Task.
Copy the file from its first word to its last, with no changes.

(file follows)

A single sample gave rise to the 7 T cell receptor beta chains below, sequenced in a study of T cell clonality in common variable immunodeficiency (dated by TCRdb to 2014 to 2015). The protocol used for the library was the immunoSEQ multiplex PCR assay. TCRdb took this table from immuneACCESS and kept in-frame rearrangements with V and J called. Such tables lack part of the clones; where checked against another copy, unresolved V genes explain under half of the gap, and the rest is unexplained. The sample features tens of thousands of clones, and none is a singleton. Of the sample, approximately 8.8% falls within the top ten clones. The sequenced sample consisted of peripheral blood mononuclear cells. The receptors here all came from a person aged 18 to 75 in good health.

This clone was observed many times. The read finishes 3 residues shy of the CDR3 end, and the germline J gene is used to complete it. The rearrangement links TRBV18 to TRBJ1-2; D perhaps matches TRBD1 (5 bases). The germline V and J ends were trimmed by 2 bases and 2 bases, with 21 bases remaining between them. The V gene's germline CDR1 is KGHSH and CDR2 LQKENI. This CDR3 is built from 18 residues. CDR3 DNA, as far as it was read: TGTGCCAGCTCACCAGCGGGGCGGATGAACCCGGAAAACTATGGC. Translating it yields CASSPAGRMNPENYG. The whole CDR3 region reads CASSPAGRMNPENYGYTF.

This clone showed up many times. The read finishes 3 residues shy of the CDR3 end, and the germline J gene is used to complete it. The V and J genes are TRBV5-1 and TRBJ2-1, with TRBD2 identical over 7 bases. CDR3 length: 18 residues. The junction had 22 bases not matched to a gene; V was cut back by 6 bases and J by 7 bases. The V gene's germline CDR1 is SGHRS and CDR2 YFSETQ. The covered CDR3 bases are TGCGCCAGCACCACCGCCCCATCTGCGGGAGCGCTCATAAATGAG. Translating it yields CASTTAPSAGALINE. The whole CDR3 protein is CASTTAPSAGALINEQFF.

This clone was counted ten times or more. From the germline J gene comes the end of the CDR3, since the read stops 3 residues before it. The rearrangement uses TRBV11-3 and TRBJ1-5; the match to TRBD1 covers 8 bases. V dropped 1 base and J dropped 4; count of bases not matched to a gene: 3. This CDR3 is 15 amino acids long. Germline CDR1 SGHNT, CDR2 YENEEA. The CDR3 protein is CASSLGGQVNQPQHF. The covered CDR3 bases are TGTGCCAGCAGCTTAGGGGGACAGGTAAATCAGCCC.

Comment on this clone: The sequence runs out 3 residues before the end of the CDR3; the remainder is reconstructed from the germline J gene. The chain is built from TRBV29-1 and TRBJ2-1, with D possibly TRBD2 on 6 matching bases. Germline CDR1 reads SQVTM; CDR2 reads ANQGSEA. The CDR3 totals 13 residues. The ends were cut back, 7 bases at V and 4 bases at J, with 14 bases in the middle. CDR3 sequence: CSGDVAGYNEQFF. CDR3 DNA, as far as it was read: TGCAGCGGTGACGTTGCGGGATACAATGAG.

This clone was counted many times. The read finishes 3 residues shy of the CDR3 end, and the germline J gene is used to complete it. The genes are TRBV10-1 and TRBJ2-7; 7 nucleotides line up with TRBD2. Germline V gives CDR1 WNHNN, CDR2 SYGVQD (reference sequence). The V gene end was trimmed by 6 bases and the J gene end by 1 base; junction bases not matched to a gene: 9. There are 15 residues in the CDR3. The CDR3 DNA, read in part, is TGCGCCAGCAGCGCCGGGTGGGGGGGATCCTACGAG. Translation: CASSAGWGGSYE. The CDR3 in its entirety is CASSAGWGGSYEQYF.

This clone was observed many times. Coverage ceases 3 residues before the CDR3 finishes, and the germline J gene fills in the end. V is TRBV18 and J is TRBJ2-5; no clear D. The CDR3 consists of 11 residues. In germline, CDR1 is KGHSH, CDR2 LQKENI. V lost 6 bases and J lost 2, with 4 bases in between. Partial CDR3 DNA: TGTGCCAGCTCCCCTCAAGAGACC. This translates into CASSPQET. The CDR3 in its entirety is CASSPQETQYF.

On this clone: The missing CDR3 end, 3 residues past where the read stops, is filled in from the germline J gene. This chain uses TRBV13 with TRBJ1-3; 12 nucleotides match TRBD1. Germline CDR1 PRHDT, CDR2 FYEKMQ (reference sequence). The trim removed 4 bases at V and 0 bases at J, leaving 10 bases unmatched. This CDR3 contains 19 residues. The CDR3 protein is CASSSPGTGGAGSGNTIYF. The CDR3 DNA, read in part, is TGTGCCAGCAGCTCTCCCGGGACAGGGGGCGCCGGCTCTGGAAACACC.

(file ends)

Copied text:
A single sample gave rise to the 7 T cell receptor beta chains below, sequenced in a study of T cell clonality in common variable immunodeficiency (dated by TCRdb to 2014 to 2015). The protocol used for the library was the immunoSEQ multiplex PCR assay. TCRdb took this table from immuneACCESS and kept in-frame rearrangements with V and J called. Such tables lack part of the clones; where checked against another copy, unresolved V genes explain under half of the gap, and the rest is unexplained. The sample features tens of thousands of clones, and none is a singleton. Of the sample, approximately 8.8% falls within the top ten clones. The sequenced sample consisted of peripheral blood mononuclear cells. The receptors here all came from a person aged 18 to 75 in good health.

This clone was observed many times. The read finishes 3 residues shy of the CDR3 end, and the germline J gene is used to complete it. The rearrangement links TRBV18 to TRBJ1-2; D perhaps matches TRBD1 (5 bases). The germline V and J ends were trimmed by 2 bases and 2 bases, with 21 bases remaining between them. The V gene's germline CDR1 is KGHSH and CDR2 LQKENI. This CDR3 is built from 18 residues. CDR3 DNA, as far as it was read: TGTGCCAGCTCACCAGCGGGGCGGATGAACCCGGAAAACTATGGC. Translating it yields CASSPAGRMNPENYG. The whole CDR3 region reads CASSPAGRMNPENYGYTF.

This clone showed up many times. The read finishes 3 residues shy of the CDR3 end, and the germline J gene is used to complete it. The V and J genes are TRBV5-1 and TRBJ2-1, with TRBD2 identical over 7 bases. CDR3 length: 18 residues. The junction had 22 bases not matched to a gene; V was cut back by 6 bases and J by 7 bases. The V gene's germline CDR1 is SGHRS and CDR2 YFSETQ. The covered CDR3 bases are TGCGCCAGCACCACCGCCCCATCTGCGGGAGCGCTCATAAATGAG. Translating it yields CASTTAPSAGALINE. The whole CDR3 protein is CASTTAPSAGALINEQFF.

This clone was counted ten times or more. From the germline J gene comes the end of the CDR3, since the read stops 3 residues before it. The rearrangement uses TRBV11-3 and TRBJ1-5; the match to TRBD1 covers 8 bases. V dropped 1 base and J dropped 4; count of bases not matched to a gene: 3. This CDR3 is 15 amino acids long. Germline CDR1 SGHNT, CDR2 YENEEA. The CDR3 protein is CASSLGGQVNQPQHF. The covered CDR3 bases are TGTGCCAGCAGCTTAGGGGGACAGGTAAATCAGCCC.

Comment on this clone: The sequence runs out 3 residues before the end of the CDR3; the remainder is reconstructed from the germline J gene. The chain is built from TRBV29-1 and TRBJ2-1, with D possibly TRBD2 on 6 matching bases. Germline CDR1 reads SQVTM; CDR2 reads ANQGSEA. The CDR3 totals 13 residues. The ends were cut back, 7 bases at V and 4 bases at J, with 14 bases in the middle. CDR3 sequence: CSGDVAGYNEQFF. CDR3 DNA, as far as it was read: TGCAGCGGTGACGTTGCGGGATACAATGAG.

This clone was counted many times. The read finishes 3 residues shy of the CDR3 end, and the germline J gene is used to complete it. The genes are TRBV10-1 and TRBJ2-7; 7 nucleotides line up with TRBD2. Germline V gives CDR1 WNHNN, CDR2 SYGVQD (reference sequence). The V gene end was trimmed by 6 bases and the J gene end by 1 base; junction bases not matched to a gene: 9. There are 15 residues in the CDR3. The CDR3 DNA, read in part, is TGCGCCAGCAGCGCCGGGTGGGGGGGATCCTACGAG. Translation: CASSAGWGGSYE. The CDR3 in its entirety is CASSAGWGGSYEQYF.

This clone was observed many times. Coverage ceases 3 residues before the CDR3 finishes, and the germline J gene fills in the end. V is TRBV18 and J is TRBJ2-5; no clear D. The CDR3 consists of 11 residues. In germline, CDR1 is KGHSH, CDR2 LQKENI. V lost 6 bases and J lost 2, with 4 bases in between. Partial CDR3 DNA: TGTGCCAGCTCCCCTCAAGAGACC. This translates into CASSPQET. The CDR3 in its entirety is CASSPQETQYF.

On this clone: The missing CDR3 end, 3 residues past where the read stops, is filled in from the germline J gene. This chain uses TRBV13 with TRBJ1-3; 12 nucleotides match TRBD1. Germline CDR1 PRHDT, CDR2 FYEKMQ (reference sequence). The trim removed 4 bases at V and 0 bases at J, leaving 10 bases unmatched. This CDR3 contains 19 residues. The CDR3 protein is CASSSPGTGGAGSGNTIYF. The CDR3 DNA, read in part, is TGTGCCAGCAGCTCTCCCGGGACAGGGGGCGCCGGCTCTGGAAACACC.